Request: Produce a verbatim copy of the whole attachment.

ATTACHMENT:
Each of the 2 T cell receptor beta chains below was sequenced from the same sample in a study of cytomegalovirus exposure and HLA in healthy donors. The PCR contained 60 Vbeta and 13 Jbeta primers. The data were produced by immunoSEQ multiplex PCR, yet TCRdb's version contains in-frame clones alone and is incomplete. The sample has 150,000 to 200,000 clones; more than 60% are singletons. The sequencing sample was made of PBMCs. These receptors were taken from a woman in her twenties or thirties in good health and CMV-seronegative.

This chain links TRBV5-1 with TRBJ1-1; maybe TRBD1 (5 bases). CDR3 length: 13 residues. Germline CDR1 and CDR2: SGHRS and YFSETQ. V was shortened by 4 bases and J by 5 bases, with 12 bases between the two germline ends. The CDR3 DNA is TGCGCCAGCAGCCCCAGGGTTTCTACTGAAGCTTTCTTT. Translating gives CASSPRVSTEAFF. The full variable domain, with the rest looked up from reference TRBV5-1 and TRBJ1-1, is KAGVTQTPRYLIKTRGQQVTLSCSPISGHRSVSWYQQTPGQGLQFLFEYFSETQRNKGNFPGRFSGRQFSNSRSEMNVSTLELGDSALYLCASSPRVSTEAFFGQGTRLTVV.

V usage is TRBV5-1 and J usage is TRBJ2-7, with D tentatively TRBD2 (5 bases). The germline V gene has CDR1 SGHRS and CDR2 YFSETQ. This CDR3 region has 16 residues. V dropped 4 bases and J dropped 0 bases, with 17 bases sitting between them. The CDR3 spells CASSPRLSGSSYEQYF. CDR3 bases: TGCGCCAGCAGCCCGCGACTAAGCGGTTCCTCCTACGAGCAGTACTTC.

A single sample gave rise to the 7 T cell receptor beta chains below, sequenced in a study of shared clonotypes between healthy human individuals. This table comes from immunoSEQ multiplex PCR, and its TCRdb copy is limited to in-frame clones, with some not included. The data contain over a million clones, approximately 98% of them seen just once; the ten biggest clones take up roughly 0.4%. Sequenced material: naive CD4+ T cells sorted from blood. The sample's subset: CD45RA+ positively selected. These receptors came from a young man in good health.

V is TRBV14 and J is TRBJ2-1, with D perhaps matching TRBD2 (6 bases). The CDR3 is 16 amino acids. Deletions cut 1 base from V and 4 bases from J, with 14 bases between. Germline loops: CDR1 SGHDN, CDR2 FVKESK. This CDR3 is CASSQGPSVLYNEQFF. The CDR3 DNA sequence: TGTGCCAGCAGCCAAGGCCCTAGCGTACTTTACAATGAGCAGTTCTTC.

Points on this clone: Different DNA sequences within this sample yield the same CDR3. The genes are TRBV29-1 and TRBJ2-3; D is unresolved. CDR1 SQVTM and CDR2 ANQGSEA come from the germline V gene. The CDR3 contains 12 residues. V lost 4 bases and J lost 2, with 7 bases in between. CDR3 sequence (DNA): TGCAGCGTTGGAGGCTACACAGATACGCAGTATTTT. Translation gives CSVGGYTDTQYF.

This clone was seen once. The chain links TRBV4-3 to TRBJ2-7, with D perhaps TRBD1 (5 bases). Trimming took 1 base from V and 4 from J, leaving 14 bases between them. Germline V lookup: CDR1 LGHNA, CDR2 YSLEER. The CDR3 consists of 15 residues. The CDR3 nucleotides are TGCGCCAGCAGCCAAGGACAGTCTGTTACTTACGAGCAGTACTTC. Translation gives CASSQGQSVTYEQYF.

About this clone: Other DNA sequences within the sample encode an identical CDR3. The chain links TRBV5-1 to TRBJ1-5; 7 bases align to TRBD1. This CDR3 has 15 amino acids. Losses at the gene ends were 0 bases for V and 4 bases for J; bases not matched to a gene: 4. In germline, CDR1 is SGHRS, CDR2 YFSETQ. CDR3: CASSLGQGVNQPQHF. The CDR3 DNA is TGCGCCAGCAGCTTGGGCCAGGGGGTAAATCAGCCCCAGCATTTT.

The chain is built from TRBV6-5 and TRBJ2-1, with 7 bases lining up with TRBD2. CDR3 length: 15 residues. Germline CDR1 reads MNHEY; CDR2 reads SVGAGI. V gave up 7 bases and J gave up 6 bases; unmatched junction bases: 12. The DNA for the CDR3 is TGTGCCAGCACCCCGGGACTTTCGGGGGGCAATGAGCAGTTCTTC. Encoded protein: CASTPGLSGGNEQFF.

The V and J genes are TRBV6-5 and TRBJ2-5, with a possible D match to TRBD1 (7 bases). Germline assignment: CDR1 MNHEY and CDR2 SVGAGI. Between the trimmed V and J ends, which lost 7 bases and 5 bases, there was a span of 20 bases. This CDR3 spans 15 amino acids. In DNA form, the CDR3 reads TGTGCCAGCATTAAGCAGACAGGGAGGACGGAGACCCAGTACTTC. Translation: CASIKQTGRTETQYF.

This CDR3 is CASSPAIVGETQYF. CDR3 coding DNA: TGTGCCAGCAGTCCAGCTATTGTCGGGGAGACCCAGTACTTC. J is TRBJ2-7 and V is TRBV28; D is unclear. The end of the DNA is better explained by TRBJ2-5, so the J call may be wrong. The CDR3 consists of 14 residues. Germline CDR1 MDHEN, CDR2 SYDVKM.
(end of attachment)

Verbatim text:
Each of the 2 T cell receptor beta chains below was sequenced from the same sample in a study of cytomegalovirus exposure and HLA in healthy donors. The PCR contained 60 Vbeta and 13 Jbeta primers. The data were produced by immunoSEQ multiplex PCR, yet TCRdb's version contains in-frame clones alone and is incomplete. The sample has 150,000 to 200,000 clones; more than 60% are singletons. The sequencing sample was made of PBMCs. These receptors were taken from a woman in her twenties or thirties in good health and CMV-seronegative.

This chain links TRBV5-1 with TRBJ1-1; maybe TRBD1 (5 bases). CDR3 length: 13 residues. Germline CDR1 and CDR2: SGHRS and YFSETQ. V was shortened by 4 bases and J by 5 bases, with 12 bases between the two germline ends. The CDR3 DNA is TGCGCCAGCAGCCCCAGGGTTTCTACTGAAGCTTTCTTT. Translating gives CASSPRVSTEAFF. The full variable domain, with the rest looked up from reference TRBV5-1 and TRBJ1-1, is KAGVTQTPRYLIKTRGQQVTLSCSPISGHRSVSWYQQTPGQGLQFLFEYFSETQRNKGNFPGRFSGRQFSNSRSEMNVSTLELGDSALYLCASSPRVSTEAFFGQGTRLTVV.

V usage is TRBV5-1 and J usage is TRBJ2-7, with D tentatively TRBD2 (5 bases). The germline V gene has CDR1 SGHRS and CDR2 YFSETQ. This CDR3 region has 16 residues. V dropped 4 bases and J dropped 0 bases, with 17 bases sitting between them. The CDR3 spells CASSPRLSGSSYEQYF. CDR3 bases: TGCGCCAGCAGCCCGCGACTAAGCGGTTCCTCCTACGAGCAGTACTTC.

A single sample gave rise to the 7 T cell receptor beta chains below, sequenced in a study of shared clonotypes between healthy human individuals. This table comes from immunoSEQ multiplex PCR, and its TCRdb copy is limited to in-frame clones, with some not included. The data contain over a million clones, approximately 98% of them seen just once; the ten biggest clones take up roughly 0.4%. Sequenced material: naive CD4+ T cells sorted from blood. The sample's subset: CD45RA+ positively selected. These receptors came from a young man in good health.

V is TRBV14 and J is TRBJ2-1, with D perhaps matching TRBD2 (6 bases). The CDR3 is 16 amino acids. Deletions cut 1 base from V and 4 bases from J, with 14 bases between. Germline loops: CDR1 SGHDN, CDR2 FVKESK. This CDR3 is CASSQGPSVLYNEQFF. The CDR3 DNA sequence: TGTGCCAGCAGCCAAGGCCCTAGCGTACTTTACAATGAGCAGTTCTTC.

Points on this clone: Different DNA sequences within this sample yield the same CDR3. The genes are TRBV29-1 and TRBJ2-3; D is unresolved. CDR1 SQVTM and CDR2 ANQGSEA come from the germline V gene. The CDR3 contains 12 residues. V lost 4 bases and J lost 2, with 7 bases in between. CDR3 sequence (DNA): TGCAGCGTTGGAGGCTACACAGATACGCAGTATTTT. Translation gives CSVGGYTDTQYF.

This clone was seen once. The chain links TRBV4-3 to TRBJ2-7, with D perhaps TRBD1 (5 bases). Trimming took 1 base from V and 4 from J, leaving 14 bases between them. Germline V lookup: CDR1 LGHNA, CDR2 YSLEER. The CDR3 consists of 15 residues. The CDR3 nucleotides are TGCGCCAGCAGCCAAGGACAGTCTGTTACTTACGAGCAGTACTTC. Translation gives CASSQGQSVTYEQYF.

About this clone: Other DNA sequences within the sample encode an identical CDR3. The chain links TRBV5-1 to TRBJ1-5; 7 bases align to TRBD1. This CDR3 has 15 amino acids. Losses at the gene ends were 0 bases for V and 4 bases for J; bases not matched to a gene: 4. In germline, CDR1 is SGHRS, CDR2 YFSETQ. CDR3: CASSLGQGVNQPQHF. The CDR3 DNA is TGCGCCAGCAGCTTGGGCCAGGGGGTAAATCAGCCCCAGCATTTT.

The chain is built from TRBV6-5 and TRBJ2-1, with 7 bases lining up with TRBD2. CDR3 length: 15 residues. Germline CDR1 reads MNHEY; CDR2 reads SVGAGI. V gave up 7 bases and J gave up 6 bases; unmatched junction bases: 12. The DNA for the CDR3 is TGTGCCAGCACCCCGGGACTTTCGGGGGGCAATGAGCAGTTCTTC. Encoded protein: CASTPGLSGGNEQFF.

The V and J genes are TRBV6-5 and TRBJ2-5, with a possible D match to TRBD1 (7 bases). Germline assignment: CDR1 MNHEY and CDR2 SVGAGI. Between the trimmed V and J ends, which lost 7 bases and 5 bases, there was a span of 20 bases. This CDR3 spans 15 amino acids. In DNA form, the CDR3 reads TGTGCCAGCATTAAGCAGACAGGGAGGACGGAGACCCAGTACTTC. Translation: CASIKQTGRTETQYF.

This CDR3 is CASSPAIVGETQYF. CDR3 coding DNA: TGTGCCAGCAGTCCAGCTATTGTCGGGGAGACCCAGTACTTC. J is TRBJ2-7 and V is TRBV28; D is unclear. The end of the DNA is better explained by TRBJ2-5, so the J call may be wrong. The CDR3 consists of 14 residues. Germline CDR1 MDHEN, CDR2 SYDVKM.